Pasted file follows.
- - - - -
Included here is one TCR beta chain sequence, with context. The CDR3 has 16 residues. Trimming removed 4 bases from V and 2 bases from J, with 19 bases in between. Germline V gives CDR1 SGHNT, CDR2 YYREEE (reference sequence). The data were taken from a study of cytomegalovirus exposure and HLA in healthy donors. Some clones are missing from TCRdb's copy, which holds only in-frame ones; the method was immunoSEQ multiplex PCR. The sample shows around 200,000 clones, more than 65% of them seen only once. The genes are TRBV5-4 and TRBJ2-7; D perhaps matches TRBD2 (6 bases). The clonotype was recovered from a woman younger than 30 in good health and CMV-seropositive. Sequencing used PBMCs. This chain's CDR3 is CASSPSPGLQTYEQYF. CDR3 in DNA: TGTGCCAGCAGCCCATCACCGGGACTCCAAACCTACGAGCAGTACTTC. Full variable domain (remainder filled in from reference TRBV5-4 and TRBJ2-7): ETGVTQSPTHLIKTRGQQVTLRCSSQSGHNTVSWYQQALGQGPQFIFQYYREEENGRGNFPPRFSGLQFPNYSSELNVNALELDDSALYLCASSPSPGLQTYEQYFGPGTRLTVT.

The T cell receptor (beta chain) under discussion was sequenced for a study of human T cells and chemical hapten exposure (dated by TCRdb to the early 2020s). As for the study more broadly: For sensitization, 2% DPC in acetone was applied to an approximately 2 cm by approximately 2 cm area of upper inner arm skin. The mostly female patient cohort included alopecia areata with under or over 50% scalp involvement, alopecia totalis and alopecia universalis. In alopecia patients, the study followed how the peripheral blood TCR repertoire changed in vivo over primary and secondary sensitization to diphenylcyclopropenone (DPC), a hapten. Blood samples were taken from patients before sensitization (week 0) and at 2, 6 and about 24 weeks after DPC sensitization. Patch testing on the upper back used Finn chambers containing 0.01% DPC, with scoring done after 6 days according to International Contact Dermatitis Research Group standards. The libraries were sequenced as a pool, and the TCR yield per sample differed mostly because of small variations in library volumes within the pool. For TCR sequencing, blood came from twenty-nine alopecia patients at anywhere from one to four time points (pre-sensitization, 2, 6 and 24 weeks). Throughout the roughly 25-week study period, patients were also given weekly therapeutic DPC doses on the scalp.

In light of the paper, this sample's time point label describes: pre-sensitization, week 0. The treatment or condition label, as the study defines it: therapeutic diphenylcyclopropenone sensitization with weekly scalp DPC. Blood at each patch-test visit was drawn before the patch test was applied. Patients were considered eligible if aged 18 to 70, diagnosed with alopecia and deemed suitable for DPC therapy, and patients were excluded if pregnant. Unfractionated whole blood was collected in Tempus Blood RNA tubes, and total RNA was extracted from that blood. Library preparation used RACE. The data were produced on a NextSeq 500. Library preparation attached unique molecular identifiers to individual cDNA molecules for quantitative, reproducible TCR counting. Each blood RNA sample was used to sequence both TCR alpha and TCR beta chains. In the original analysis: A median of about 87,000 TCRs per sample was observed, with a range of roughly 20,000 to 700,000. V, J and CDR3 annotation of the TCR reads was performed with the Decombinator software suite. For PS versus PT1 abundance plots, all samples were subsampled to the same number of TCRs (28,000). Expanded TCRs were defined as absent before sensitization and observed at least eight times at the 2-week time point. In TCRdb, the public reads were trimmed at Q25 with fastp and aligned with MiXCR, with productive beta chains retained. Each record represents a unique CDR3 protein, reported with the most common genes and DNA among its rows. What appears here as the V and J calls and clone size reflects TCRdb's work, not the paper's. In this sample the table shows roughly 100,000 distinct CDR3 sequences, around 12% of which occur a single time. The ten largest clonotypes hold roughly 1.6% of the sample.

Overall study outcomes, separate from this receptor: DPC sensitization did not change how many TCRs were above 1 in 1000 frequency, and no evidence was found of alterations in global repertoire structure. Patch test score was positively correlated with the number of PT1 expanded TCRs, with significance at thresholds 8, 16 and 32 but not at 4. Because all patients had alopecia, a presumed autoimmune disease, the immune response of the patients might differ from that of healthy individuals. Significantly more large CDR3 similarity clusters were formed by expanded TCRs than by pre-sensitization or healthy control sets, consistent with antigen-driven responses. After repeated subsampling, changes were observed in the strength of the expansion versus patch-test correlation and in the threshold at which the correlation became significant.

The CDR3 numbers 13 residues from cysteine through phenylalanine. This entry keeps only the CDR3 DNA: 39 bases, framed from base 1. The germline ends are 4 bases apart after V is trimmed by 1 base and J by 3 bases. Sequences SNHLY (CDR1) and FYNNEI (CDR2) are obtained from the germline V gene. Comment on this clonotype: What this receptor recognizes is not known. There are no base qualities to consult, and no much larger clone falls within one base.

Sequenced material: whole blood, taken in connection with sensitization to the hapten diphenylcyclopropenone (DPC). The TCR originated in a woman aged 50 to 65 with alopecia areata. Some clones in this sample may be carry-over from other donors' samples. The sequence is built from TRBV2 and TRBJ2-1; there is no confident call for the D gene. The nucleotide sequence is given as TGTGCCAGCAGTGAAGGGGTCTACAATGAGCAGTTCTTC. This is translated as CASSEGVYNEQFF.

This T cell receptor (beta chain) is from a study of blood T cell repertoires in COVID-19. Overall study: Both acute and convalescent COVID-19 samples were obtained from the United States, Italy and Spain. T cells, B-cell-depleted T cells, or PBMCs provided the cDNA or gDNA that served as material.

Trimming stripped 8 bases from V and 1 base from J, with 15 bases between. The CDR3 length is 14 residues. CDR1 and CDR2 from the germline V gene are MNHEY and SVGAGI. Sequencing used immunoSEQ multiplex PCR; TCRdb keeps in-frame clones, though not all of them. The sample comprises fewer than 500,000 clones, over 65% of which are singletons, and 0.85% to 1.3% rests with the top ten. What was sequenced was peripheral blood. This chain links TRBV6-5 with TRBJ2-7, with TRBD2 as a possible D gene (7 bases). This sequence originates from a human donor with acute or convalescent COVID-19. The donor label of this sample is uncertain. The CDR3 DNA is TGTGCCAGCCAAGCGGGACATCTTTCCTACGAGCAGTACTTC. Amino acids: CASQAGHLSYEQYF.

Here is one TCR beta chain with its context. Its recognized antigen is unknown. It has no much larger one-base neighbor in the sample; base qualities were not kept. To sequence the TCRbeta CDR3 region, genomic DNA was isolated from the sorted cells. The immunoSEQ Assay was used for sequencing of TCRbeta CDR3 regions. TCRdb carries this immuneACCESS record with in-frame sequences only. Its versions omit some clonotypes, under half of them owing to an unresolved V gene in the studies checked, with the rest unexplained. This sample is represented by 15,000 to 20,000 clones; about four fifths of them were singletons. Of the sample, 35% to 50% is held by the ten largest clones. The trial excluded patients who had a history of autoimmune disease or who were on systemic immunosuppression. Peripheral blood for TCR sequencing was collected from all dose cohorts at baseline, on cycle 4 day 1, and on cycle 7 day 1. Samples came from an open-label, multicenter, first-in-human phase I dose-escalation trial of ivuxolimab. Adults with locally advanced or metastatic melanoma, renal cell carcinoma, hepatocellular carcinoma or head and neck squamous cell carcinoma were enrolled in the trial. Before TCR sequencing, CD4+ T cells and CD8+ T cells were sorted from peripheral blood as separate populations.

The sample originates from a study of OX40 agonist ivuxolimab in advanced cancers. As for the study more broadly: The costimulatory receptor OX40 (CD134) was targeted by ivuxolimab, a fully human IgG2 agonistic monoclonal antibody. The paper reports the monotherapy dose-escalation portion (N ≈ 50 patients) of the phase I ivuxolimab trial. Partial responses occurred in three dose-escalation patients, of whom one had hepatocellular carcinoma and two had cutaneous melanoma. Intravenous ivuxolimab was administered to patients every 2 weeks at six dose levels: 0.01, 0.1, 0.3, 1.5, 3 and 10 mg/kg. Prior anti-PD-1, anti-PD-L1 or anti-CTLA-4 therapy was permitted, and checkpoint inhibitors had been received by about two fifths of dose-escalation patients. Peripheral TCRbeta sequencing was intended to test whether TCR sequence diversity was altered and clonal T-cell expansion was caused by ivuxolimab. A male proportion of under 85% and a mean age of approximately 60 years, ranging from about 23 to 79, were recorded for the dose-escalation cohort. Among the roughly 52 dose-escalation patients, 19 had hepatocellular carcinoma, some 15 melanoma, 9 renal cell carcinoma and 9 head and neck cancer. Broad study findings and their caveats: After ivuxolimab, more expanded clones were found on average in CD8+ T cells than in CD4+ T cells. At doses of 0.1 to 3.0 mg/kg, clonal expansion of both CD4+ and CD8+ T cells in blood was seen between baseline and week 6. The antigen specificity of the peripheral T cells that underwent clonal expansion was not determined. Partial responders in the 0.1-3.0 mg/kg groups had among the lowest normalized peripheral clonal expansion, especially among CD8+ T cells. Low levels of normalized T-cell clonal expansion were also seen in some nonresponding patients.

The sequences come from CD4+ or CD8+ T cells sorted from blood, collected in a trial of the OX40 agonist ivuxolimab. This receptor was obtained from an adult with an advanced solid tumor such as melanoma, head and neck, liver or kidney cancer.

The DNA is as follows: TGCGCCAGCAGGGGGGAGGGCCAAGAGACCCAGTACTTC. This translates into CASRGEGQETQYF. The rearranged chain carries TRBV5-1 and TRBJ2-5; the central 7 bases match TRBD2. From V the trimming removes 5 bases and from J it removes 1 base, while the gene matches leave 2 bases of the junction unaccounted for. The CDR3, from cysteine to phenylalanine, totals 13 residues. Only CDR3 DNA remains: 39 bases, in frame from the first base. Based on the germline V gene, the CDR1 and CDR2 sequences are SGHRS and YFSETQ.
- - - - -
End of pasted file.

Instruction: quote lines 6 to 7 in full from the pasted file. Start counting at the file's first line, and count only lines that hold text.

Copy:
Sequenced material: whole blood, taken in connection with sensitization to the hapten diphenylcyclopropenone (DPC). The TCR originated in a woman aged 50 to 65 with alopecia areata. Some clones in this sample may be carry-over from other donors' samples. The sequence is built from TRBV2 and TRBJ2-1; there is no confident call for the D gene. The nucleotide sequence is given as TGTGCCAGCAGTGAAGGGGTCTACAATGAGCAGTTCTTC. This is translated as CASSEGVYNEQFF.

This T cell receptor (beta chain) is from a study of blood T cell repertoires in COVID-19. Overall study: Both acute and convalescent COVID-19 samples were obtained from the United States, Italy and Spain. T cells, B-cell-depleted T cells, or PBMCs provided the cDNA or gDNA that served as material.